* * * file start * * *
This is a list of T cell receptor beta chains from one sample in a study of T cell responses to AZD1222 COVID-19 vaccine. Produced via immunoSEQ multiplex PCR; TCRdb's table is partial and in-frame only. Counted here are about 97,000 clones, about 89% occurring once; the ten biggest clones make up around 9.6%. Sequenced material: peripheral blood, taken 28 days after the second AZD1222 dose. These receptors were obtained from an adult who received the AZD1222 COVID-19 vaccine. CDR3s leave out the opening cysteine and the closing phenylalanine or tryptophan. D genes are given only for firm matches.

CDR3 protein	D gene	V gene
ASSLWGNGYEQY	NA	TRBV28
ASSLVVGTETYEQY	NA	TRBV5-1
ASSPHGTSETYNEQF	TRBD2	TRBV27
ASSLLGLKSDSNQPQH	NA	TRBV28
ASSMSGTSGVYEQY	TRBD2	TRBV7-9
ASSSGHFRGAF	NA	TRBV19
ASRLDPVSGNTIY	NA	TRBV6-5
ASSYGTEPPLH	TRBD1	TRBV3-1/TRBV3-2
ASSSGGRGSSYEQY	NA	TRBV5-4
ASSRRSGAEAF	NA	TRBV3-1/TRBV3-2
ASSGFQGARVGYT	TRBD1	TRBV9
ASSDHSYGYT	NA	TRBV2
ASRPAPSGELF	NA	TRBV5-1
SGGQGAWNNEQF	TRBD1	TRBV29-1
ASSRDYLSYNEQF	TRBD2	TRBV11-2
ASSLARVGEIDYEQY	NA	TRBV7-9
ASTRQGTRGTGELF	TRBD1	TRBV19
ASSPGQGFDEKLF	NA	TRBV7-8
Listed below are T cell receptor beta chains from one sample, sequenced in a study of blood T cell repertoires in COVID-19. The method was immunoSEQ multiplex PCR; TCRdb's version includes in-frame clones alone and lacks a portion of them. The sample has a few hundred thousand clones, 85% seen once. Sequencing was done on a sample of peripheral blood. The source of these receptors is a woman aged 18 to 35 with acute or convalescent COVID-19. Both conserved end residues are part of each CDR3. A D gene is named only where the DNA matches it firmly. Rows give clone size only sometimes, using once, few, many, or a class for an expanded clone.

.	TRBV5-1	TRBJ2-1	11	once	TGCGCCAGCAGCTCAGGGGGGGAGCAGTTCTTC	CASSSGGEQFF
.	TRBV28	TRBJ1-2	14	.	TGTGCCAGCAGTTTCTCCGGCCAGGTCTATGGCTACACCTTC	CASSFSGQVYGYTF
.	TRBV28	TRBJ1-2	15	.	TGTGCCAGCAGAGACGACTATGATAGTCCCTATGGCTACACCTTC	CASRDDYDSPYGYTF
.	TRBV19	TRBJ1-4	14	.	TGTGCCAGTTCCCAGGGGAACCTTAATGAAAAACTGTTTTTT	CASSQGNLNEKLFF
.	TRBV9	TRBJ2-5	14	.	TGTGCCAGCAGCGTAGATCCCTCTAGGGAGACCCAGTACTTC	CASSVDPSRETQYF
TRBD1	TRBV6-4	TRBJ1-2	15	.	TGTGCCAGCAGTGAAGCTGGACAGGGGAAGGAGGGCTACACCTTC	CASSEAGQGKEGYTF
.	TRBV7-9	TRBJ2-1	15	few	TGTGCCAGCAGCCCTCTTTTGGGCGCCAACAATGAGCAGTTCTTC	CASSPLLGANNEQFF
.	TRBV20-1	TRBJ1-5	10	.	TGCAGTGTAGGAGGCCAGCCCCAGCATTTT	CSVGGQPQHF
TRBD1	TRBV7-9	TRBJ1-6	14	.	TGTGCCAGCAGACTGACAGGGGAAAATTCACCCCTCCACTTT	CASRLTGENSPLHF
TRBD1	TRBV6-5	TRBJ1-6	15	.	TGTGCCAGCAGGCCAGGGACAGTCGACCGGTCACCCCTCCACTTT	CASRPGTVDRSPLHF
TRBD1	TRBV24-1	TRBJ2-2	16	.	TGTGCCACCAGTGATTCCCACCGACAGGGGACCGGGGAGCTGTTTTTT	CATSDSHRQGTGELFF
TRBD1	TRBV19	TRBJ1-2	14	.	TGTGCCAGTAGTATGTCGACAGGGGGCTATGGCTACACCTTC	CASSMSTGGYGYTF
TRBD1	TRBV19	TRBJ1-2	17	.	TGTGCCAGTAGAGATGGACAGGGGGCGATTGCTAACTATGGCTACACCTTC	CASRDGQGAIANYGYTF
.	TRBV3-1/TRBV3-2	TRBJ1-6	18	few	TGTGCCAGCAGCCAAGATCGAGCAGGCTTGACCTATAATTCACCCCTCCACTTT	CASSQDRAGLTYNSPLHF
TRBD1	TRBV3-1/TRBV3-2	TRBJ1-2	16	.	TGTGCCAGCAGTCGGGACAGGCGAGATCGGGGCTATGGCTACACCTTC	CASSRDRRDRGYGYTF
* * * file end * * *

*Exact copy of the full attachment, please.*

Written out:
This is a list of T cell receptor beta chains from one sample in a study of T cell responses to AZD1222 COVID-19 vaccine. Produced via immunoSEQ multiplex PCR; TCRdb's table is partial and in-frame only. Counted here are about 97,000 clones, about 89% occurring once; the ten biggest clones make up around 9.6%. Sequenced material: peripheral blood, taken 28 days after the second AZD1222 dose. These receptors were obtained from an adult who received the AZD1222 COVID-19 vaccine. CDR3s leave out the opening cysteine and the closing phenylalanine or tryptophan. D genes are given only for firm matches.

CDR3 protein	D gene	V gene
ASSLWGNGYEQY	NA	TRBV28
ASSLVVGTETYEQY	NA	TRBV5-1
ASSPHGTSETYNEQF	TRBD2	TRBV27
ASSLLGLKSDSNQPQH	NA	TRBV28
ASSMSGTSGVYEQY	TRBD2	TRBV7-9
ASSSGHFRGAF	NA	TRBV19
ASRLDPVSGNTIY	NA	TRBV6-5
ASSYGTEPPLH	TRBD1	TRBV3-1/TRBV3-2
ASSSGGRGSSYEQY	NA	TRBV5-4
ASSRRSGAEAF	NA	TRBV3-1/TRBV3-2
ASSGFQGARVGYT	TRBD1	TRBV9
ASSDHSYGYT	NA	TRBV2
ASRPAPSGELF	NA	TRBV5-1
SGGQGAWNNEQF	TRBD1	TRBV29-1
ASSRDYLSYNEQF	TRBD2	TRBV11-2
ASSLARVGEIDYEQY	NA	TRBV7-9
ASTRQGTRGTGELF	TRBD1	TRBV19
ASSPGQGFDEKLF	NA	TRBV7-8
Listed below are T cell receptor beta chains from one sample, sequenced in a study of blood T cell repertoires in COVID-19. The method was immunoSEQ multiplex PCR; TCRdb's version includes in-frame clones alone and lacks a portion of them. The sample has a few hundred thousand clones, 85% seen once. Sequencing was done on a sample of peripheral blood. The source of these receptors is a woman aged 18 to 35 with acute or convalescent COVID-19. Both conserved end residues are part of each CDR3. A D gene is named only where the DNA matches it firmly. Rows give clone size only sometimes, using once, few, many, or a class for an expanded clone.

.	TRBV5-1	TRBJ2-1	11	once	TGCGCCAGCAGCTCAGGGGGGGAGCAGTTCTTC	CASSSGGEQFF
.	TRBV28	TRBJ1-2	14	.	TGTGCCAGCAGTTTCTCCGGCCAGGTCTATGGCTACACCTTC	CASSFSGQVYGYTF
.	TRBV28	TRBJ1-2	15	.	TGTGCCAGCAGAGACGACTATGATAGTCCCTATGGCTACACCTTC	CASRDDYDSPYGYTF
.	TRBV19	TRBJ1-4	14	.	TGTGCCAGTTCCCAGGGGAACCTTAATGAAAAACTGTTTTTT	CASSQGNLNEKLFF
.	TRBV9	TRBJ2-5	14	.	TGTGCCAGCAGCGTAGATCCCTCTAGGGAGACCCAGTACTTC	CASSVDPSRETQYF
TRBD1	TRBV6-4	TRBJ1-2	15	.	TGTGCCAGCAGTGAAGCTGGACAGGGGAAGGAGGGCTACACCTTC	CASSEAGQGKEGYTF
.	TRBV7-9	TRBJ2-1	15	few	TGTGCCAGCAGCCCTCTTTTGGGCGCCAACAATGAGCAGTTCTTC	CASSPLLGANNEQFF
.	TRBV20-1	TRBJ1-5	10	.	TGCAGTGTAGGAGGCCAGCCCCAGCATTTT	CSVGGQPQHF
TRBD1	TRBV7-9	TRBJ1-6	14	.	TGTGCCAGCAGACTGACAGGGGAAAATTCACCCCTCCACTTT	CASRLTGENSPLHF
TRBD1	TRBV6-5	TRBJ1-6	15	.	TGTGCCAGCAGGCCAGGGACAGTCGACCGGTCACCCCTCCACTTT	CASRPGTVDRSPLHF
TRBD1	TRBV24-1	TRBJ2-2	16	.	TGTGCCACCAGTGATTCCCACCGACAGGGGACCGGGGAGCTGTTTTTT	CATSDSHRQGTGELFF
TRBD1	TRBV19	TRBJ1-2	14	.	TGTGCCAGTAGTATGTCGACAGGGGGCTATGGCTACACCTTC	CASSMSTGGYGYTF
TRBD1	TRBV19	TRBJ1-2	17	.	TGTGCCAGTAGAGATGGACAGGGGGCGATTGCTAACTATGGCTACACCTTC	CASRDGQGAIANYGYTF
.	TRBV3-1/TRBV3-2	TRBJ1-6	18	few	TGTGCCAGCAGCCAAGATCGAGCAGGCTTGACCTATAATTCACCCCTCCACTTT	CASSQDRAGLTYNSPLHF
TRBD1	TRBV3-1/TRBV3-2	TRBJ1-2	16	.	TGTGCCAGCAGTCGGGACAGGCGAGATCGGGGCTATGGCTACACCTTC	CASSRDRRDRGYGYTF